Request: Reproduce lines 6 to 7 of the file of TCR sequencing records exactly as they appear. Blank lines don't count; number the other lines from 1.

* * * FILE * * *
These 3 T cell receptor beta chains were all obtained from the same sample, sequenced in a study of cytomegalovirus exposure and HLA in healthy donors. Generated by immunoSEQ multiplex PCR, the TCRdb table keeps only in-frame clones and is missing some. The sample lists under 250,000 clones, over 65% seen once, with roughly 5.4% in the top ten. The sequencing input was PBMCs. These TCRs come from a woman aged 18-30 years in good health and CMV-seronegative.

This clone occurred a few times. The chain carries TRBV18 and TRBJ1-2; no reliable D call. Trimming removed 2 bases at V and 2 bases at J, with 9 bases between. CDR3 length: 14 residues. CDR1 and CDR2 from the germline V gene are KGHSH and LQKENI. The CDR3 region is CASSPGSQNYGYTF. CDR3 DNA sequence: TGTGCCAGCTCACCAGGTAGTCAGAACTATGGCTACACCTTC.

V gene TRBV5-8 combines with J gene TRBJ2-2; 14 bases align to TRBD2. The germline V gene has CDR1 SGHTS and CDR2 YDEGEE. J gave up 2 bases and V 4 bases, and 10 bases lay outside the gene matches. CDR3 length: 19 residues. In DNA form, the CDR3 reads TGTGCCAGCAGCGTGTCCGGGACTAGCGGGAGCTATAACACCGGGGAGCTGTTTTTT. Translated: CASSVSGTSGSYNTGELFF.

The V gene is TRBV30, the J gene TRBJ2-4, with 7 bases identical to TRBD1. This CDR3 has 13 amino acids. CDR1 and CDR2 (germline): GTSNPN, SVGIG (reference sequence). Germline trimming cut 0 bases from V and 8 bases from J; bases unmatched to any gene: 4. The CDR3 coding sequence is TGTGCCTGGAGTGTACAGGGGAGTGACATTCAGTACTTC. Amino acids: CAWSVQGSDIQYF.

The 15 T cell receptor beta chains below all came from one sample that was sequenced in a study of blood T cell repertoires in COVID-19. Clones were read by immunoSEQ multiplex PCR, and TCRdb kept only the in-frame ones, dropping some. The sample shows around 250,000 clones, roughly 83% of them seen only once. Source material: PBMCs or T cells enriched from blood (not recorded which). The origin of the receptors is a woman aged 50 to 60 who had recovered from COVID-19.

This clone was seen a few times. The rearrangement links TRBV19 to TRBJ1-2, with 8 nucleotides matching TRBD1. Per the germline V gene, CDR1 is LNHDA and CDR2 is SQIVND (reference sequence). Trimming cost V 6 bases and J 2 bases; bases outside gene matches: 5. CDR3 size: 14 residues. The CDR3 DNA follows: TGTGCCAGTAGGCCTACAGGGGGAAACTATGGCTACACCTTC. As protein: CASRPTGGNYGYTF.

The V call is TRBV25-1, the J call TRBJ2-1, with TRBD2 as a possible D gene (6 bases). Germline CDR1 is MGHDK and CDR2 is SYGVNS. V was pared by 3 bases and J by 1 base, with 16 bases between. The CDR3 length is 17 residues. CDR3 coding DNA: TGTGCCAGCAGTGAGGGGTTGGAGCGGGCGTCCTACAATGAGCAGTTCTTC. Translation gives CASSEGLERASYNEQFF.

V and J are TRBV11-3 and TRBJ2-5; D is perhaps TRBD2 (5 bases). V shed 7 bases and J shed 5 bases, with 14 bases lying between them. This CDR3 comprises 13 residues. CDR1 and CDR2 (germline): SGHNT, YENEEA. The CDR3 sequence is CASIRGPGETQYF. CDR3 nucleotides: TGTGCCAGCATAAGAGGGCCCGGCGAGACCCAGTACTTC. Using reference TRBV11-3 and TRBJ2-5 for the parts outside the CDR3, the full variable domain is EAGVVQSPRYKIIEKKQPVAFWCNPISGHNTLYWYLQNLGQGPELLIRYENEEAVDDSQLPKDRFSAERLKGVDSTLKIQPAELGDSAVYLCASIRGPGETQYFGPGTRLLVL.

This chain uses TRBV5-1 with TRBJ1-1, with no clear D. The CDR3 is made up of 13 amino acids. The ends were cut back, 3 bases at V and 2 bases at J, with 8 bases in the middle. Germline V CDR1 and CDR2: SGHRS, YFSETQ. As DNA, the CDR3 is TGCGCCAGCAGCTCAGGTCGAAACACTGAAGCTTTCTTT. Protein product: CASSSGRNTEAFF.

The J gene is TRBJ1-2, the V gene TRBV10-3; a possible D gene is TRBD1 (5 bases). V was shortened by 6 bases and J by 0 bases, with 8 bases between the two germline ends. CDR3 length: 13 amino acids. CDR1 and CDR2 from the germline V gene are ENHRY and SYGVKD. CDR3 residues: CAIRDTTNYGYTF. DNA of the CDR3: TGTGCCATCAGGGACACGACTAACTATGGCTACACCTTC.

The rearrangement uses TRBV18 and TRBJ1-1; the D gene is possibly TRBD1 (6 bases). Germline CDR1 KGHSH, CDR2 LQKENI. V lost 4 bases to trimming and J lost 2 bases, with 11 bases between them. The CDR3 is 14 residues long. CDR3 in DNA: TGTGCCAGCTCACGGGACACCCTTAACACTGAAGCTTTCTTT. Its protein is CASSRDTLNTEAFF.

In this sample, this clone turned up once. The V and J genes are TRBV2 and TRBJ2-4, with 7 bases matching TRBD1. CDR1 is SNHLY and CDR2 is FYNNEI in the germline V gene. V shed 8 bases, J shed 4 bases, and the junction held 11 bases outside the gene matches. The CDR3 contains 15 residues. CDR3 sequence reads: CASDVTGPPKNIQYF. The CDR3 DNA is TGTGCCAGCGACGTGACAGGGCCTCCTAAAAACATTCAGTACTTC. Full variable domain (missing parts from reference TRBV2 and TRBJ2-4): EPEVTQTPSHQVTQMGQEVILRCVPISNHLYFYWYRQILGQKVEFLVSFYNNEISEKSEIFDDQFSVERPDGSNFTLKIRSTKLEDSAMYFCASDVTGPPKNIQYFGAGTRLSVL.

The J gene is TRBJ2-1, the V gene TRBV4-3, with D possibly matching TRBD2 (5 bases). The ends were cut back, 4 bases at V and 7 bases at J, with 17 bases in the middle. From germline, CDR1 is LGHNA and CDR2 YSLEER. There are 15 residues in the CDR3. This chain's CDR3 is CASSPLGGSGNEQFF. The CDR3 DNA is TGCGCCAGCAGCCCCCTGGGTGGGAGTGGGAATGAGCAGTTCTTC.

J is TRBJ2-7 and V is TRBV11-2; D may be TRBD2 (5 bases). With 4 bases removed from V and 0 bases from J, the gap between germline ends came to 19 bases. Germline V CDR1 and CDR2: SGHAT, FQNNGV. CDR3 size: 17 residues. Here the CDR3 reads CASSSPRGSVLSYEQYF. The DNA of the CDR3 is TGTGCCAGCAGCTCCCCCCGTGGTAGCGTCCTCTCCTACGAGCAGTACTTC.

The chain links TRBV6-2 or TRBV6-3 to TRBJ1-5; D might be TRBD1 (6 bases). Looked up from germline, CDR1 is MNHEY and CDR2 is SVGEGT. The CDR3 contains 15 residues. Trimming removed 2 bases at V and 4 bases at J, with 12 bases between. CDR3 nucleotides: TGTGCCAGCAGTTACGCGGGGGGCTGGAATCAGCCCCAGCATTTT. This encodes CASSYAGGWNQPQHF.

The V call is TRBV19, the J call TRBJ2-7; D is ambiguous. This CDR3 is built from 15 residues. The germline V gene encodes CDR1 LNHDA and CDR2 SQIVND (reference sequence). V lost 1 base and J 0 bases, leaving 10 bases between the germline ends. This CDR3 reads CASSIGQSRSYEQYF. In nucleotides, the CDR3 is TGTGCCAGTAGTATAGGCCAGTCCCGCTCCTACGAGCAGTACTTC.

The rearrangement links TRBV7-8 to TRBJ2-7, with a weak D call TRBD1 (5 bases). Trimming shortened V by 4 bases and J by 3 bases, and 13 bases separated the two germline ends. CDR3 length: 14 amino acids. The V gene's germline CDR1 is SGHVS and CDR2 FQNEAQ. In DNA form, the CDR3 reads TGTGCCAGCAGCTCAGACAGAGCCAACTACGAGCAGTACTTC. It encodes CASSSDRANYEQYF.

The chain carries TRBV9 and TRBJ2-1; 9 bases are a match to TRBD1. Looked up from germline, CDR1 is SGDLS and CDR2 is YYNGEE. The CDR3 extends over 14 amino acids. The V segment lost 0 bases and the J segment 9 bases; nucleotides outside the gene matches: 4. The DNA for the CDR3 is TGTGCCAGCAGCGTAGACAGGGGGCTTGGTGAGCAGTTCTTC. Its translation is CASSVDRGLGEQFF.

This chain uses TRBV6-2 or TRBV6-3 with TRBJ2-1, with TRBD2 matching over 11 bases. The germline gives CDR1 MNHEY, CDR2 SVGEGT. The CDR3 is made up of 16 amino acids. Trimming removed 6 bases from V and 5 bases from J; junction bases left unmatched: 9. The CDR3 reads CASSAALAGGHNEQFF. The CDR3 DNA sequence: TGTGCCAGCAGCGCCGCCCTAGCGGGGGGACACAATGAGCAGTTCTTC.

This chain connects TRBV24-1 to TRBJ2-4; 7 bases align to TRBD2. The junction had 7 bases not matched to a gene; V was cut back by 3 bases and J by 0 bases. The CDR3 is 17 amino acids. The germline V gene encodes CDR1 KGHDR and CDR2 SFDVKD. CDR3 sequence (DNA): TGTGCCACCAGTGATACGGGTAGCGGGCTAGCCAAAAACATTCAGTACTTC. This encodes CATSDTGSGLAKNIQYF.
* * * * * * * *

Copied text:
This clone was seen a few times. The rearrangement links TRBV19 to TRBJ1-2, with 8 nucleotides matching TRBD1. Per the germline V gene, CDR1 is LNHDA and CDR2 is SQIVND (reference sequence). Trimming cost V 6 bases and J 2 bases; bases outside gene matches: 5. CDR3 size: 14 residues. The CDR3 DNA follows: TGTGCCAGTAGGCCTACAGGGGGAAACTATGGCTACACCTTC. As protein: CASRPTGGNYGYTF.

The V call is TRBV25-1, the J call TRBJ2-1, with TRBD2 as a possible D gene (6 bases). Germline CDR1 is MGHDK and CDR2 is SYGVNS. V was pared by 3 bases and J by 1 base, with 16 bases between. The CDR3 length is 17 residues. CDR3 coding DNA: TGTGCCAGCAGTGAGGGGTTGGAGCGGGCGTCCTACAATGAGCAGTTCTTC. Translation gives CASSEGLERASYNEQFF.